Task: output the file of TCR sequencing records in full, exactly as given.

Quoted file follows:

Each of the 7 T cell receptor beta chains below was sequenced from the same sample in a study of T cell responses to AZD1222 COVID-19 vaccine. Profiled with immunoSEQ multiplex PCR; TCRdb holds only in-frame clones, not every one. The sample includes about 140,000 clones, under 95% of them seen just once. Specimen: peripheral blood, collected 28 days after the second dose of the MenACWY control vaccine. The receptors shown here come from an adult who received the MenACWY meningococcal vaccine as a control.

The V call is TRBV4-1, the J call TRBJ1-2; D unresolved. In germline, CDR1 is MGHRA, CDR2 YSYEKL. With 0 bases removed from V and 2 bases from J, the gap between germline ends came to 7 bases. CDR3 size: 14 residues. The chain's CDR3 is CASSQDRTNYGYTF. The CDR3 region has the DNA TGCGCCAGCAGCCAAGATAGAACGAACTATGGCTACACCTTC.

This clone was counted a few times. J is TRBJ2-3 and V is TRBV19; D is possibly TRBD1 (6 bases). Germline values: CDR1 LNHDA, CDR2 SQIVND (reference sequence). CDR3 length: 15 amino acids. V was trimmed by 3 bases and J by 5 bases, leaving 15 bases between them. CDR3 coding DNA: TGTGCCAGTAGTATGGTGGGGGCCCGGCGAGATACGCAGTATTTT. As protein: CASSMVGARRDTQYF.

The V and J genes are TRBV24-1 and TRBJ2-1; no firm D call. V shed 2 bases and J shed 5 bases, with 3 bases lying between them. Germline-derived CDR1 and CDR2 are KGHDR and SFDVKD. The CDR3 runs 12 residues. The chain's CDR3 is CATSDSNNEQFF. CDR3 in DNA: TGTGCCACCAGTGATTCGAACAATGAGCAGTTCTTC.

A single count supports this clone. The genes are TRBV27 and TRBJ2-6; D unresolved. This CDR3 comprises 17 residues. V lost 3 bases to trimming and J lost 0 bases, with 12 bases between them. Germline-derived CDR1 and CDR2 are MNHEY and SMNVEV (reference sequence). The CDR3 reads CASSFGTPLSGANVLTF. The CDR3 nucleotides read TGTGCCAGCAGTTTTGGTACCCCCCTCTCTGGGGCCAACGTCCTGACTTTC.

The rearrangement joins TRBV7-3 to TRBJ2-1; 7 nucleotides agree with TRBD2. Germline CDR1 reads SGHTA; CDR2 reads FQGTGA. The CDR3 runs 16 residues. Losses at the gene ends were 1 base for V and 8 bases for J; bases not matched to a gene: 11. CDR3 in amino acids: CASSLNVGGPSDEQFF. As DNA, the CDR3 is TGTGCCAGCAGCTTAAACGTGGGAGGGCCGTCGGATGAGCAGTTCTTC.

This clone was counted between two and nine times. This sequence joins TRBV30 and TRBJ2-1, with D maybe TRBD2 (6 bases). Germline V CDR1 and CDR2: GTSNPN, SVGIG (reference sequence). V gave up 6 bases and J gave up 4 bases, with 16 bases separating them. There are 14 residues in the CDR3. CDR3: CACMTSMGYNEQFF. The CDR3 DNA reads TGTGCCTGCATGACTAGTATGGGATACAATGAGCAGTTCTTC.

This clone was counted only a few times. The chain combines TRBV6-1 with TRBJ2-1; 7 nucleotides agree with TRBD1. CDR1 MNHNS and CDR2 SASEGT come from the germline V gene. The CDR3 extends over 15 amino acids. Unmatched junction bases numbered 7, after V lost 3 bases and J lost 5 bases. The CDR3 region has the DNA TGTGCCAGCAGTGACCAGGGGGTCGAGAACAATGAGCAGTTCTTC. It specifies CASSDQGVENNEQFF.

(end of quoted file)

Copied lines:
Each of the 7 T cell receptor beta chains below was sequenced from the same sample in a study of T cell responses to AZD1222 COVID-19 vaccine. Profiled with immunoSEQ multiplex PCR; TCRdb holds only in-frame clones, not every one. The sample includes about 140,000 clones, under 95% of them seen just once. Specimen: peripheral blood, collected 28 days after the second dose of the MenACWY control vaccine. The receptors shown here come from an adult who received the MenACWY meningococcal vaccine as a control.

The V call is TRBV4-1, the J call TRBJ1-2; D unresolved. In germline, CDR1 is MGHRA, CDR2 YSYEKL. With 0 bases removed from V and 2 bases from J, the gap between germline ends came to 7 bases. CDR3 size: 14 residues. The chain's CDR3 is CASSQDRTNYGYTF. The CDR3 region has the DNA TGCGCCAGCAGCCAAGATAGAACGAACTATGGCTACACCTTC.

This clone was counted a few times. J is TRBJ2-3 and V is TRBV19; D is possibly TRBD1 (6 bases). Germline values: CDR1 LNHDA, CDR2 SQIVND (reference sequence). CDR3 length: 15 amino acids. V was trimmed by 3 bases and J by 5 bases, leaving 15 bases between them. CDR3 coding DNA: TGTGCCAGTAGTATGGTGGGGGCCCGGCGAGATACGCAGTATTTT. As protein: CASSMVGARRDTQYF.

The V and J genes are TRBV24-1 and TRBJ2-1; no firm D call. V shed 2 bases and J shed 5 bases, with 3 bases lying between them. Germline-derived CDR1 and CDR2 are KGHDR and SFDVKD. The CDR3 runs 12 residues. The chain's CDR3 is CATSDSNNEQFF. CDR3 in DNA: TGTGCCACCAGTGATTCGAACAATGAGCAGTTCTTC.

A single count supports this clone. The genes are TRBV27 and TRBJ2-6; D unresolved. This CDR3 comprises 17 residues. V lost 3 bases to trimming and J lost 0 bases, with 12 bases between them. Germline-derived CDR1 and CDR2 are MNHEY and SMNVEV (reference sequence). The CDR3 reads CASSFGTPLSGANVLTF. The CDR3 nucleotides read TGTGCCAGCAGTTTTGGTACCCCCCTCTCTGGGGCCAACGTCCTGACTTTC.

The rearrangement joins TRBV7-3 to TRBJ2-1; 7 nucleotides agree with TRBD2. Germline CDR1 reads SGHTA; CDR2 reads FQGTGA. The CDR3 runs 16 residues. Losses at the gene ends were 1 base for V and 8 bases for J; bases not matched to a gene: 11. CDR3 in amino acids: CASSLNVGGPSDEQFF. As DNA, the CDR3 is TGTGCCAGCAGCTTAAACGTGGGAGGGCCGTCGGATGAGCAGTTCTTC.

This clone was counted between two and nine times. This sequence joins TRBV30 and TRBJ2-1, with D maybe TRBD2 (6 bases). Germline V CDR1 and CDR2: GTSNPN, SVGIG (reference sequence). V gave up 6 bases and J gave up 4 bases, with 16 bases separating them. There are 14 residues in the CDR3. CDR3: CACMTSMGYNEQFF. The CDR3 DNA reads TGTGCCTGCATGACTAGTATGGGATACAATGAGCAGTTCTTC.

This clone was counted only a few times. The chain combines TRBV6-1 with TRBJ2-1; 7 nucleotides agree with TRBD1. CDR1 MNHNS and CDR2 SASEGT come from the germline V gene. The CDR3 extends over 15 amino acids. Unmatched junction bases numbered 7, after V lost 3 bases and J lost 5 bases. The CDR3 region has the DNA TGTGCCAGCAGTGACCAGGGGGTCGAGAACAATGAGCAGTTCTTC. It specifies CASSDQGVENNEQFF.